Search for Prospect Park’s top predators. This is your chance to see hawks, eagles,...
Location: Prospect Park Picnic House (in Prospect Park), Brooklyn
Cost: Free

South Pole Expedition
1:00 p.m.
You won't fine any penguins here, but it can get chilly at the southernmost tip of New York...
Location: AccessibleConference House Park Visitors Center (in Conference House Park), Staten Island
Cost: Free

How Animals Survive the Winter
2:00 p.m.
Migration and hibernation are two methods used by some animals to survive periods of cold...
Location: AccessibleCrotona Nature Center (in Crotona Park), Bronx
Cost: Free
...Read more

Saturday, December 11, 2010

New York City Rare Bird Alert

Below is the New York City Rare Bird Alert for the week ending Friday, December 10, 2010:

- RBA
* New York
* New York City, Long Island, Westchester County
* December 10, 2010
* NYNY1012.10

- Birds Mentioned:

COMMON GROUND-DOVE+ [no recent reports]
LOGGERHEAD SHRIKE+
VARIED THRUSH+
HERMIT WARBLER+
YELLOW-HEADED BLACKBIRD+ [unconfirmed]
(+ Details requested by NYSARC)

Cackling Goose
Common Eider
Harlequin Duck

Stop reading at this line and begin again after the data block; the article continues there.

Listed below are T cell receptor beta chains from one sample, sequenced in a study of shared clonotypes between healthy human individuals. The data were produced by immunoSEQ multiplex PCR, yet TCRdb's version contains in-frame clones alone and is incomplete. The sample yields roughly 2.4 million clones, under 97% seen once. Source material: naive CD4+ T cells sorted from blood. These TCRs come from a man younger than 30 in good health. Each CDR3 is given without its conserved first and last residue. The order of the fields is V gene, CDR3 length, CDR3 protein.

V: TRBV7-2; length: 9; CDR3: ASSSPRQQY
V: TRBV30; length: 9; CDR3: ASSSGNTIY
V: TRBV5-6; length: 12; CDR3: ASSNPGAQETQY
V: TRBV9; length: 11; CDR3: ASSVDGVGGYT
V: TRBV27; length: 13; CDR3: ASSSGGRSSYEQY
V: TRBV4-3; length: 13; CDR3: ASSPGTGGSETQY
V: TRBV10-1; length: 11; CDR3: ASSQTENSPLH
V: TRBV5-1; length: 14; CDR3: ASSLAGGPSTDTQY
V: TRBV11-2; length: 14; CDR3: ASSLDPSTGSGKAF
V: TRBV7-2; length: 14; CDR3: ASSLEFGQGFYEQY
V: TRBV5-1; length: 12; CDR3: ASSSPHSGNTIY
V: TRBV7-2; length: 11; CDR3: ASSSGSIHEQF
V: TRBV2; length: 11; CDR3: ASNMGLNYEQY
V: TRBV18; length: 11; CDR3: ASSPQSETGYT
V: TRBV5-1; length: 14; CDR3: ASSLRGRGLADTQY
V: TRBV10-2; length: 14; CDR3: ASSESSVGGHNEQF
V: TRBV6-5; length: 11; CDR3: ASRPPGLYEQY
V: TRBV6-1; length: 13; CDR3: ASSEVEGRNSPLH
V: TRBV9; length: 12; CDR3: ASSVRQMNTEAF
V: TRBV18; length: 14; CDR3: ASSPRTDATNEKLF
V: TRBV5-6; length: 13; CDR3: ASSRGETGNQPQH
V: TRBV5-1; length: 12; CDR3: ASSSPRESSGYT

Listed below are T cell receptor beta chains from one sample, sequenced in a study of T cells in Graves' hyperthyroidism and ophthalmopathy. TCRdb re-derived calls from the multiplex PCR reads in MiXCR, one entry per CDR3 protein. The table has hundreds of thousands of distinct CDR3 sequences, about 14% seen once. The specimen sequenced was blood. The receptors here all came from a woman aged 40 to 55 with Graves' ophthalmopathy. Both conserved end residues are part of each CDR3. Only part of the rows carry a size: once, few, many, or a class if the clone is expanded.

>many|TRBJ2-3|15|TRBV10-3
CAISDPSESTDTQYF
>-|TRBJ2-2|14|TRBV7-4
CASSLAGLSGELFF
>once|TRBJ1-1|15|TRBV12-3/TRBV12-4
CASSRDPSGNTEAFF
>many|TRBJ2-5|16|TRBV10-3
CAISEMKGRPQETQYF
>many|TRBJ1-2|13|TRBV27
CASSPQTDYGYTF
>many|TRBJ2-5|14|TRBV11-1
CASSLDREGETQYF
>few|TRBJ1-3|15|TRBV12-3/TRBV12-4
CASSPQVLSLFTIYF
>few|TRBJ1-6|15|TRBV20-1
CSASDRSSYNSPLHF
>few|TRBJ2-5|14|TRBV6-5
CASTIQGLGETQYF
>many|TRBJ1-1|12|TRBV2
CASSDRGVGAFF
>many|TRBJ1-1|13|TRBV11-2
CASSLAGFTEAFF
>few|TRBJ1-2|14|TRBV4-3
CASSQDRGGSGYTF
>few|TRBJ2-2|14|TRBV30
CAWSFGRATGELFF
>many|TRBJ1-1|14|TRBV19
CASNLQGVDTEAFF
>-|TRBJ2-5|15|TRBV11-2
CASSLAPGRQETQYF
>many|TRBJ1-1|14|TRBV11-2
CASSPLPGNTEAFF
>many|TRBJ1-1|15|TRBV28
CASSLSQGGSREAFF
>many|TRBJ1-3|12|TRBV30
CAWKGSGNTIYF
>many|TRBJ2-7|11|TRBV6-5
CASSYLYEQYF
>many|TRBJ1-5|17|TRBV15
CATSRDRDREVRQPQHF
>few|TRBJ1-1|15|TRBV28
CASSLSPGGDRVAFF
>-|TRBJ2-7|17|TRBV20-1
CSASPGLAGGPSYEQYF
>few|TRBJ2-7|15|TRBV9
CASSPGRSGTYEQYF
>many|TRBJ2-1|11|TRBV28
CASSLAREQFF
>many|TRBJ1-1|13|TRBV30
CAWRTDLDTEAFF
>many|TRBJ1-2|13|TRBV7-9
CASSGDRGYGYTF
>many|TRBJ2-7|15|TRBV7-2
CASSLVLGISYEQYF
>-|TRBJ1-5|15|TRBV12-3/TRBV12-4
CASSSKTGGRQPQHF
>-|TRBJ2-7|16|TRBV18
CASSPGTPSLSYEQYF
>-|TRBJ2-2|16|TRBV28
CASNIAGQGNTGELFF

Black Vulture
Rough-legged Hawk
Razorbill
BLACK GUILLEMOT
Yellow-breasted Chat
Lapland Longspur

** EXTRALIMITAL - Stamford, CT
FORK-TAILED FLYCATCHER [not seen since 4-Dec]


If followed by (+) please submit documentation of your report electronically and use the NYSARC online submission form found at http://www.nybirds.org/NYSARC/goodreport.htm

You can also send reports and digital image files via email to nysarc1 [AT] nybirds.org .

If electronic submission is not possible, hardcopy reports and photos or sketches are welcome. Hardcopy documentation should be mailed to:

Jeanne Skelly - Secretary
NYS Avian Records Committee (NYSARC)
420 Chili-Scottsville Rd.
Churchville, NY  14428

~ Transcript ~

Hotline: New York City Area Rare Bird Alert
Weekly Recording: (212) 979-3070

To report sightings call:
Tom Burke (212) 372-1483
Tony Lauro (631) 734-4126

Compilers: Tom Burke, Tony Lauro
Coverage: New York City, Long Island, Westchester County
Transcriber: Karen Fung

[~BEGIN RBA TAPE~]

Greetings.  This is the New York Rare Bird Alert for Friday, December 10th, at 8:00pm.  The highlights of today's tape are HERMIT WARBLER, VARIED THRUSH, LOGGERHEAD SHRIKE, BLACK GUILLEMOT, and more.

New York's first HERMIT WARBLER, pending acceptance by NYSARC, was found last Saturday at Sunken Meadow State Park and entertained many birders as it fed primarily on the ground within a fairly limited area through Wednesday.  Presumably a first fall female, the bird remained along a fence row just west of the traffic circle and flag pole at the end of the entrance road off Sunken Meadow Parkway.  The area chosen by the warbler was sheltered from the persistent strong northwest winds, but perhaps due to a change in the winds yesterday and today, the warbler could not be relocated in that same area.  It may still persist, but the colder temperatures would make subsistence more problematic.  Please let us know if the warbler is relocated.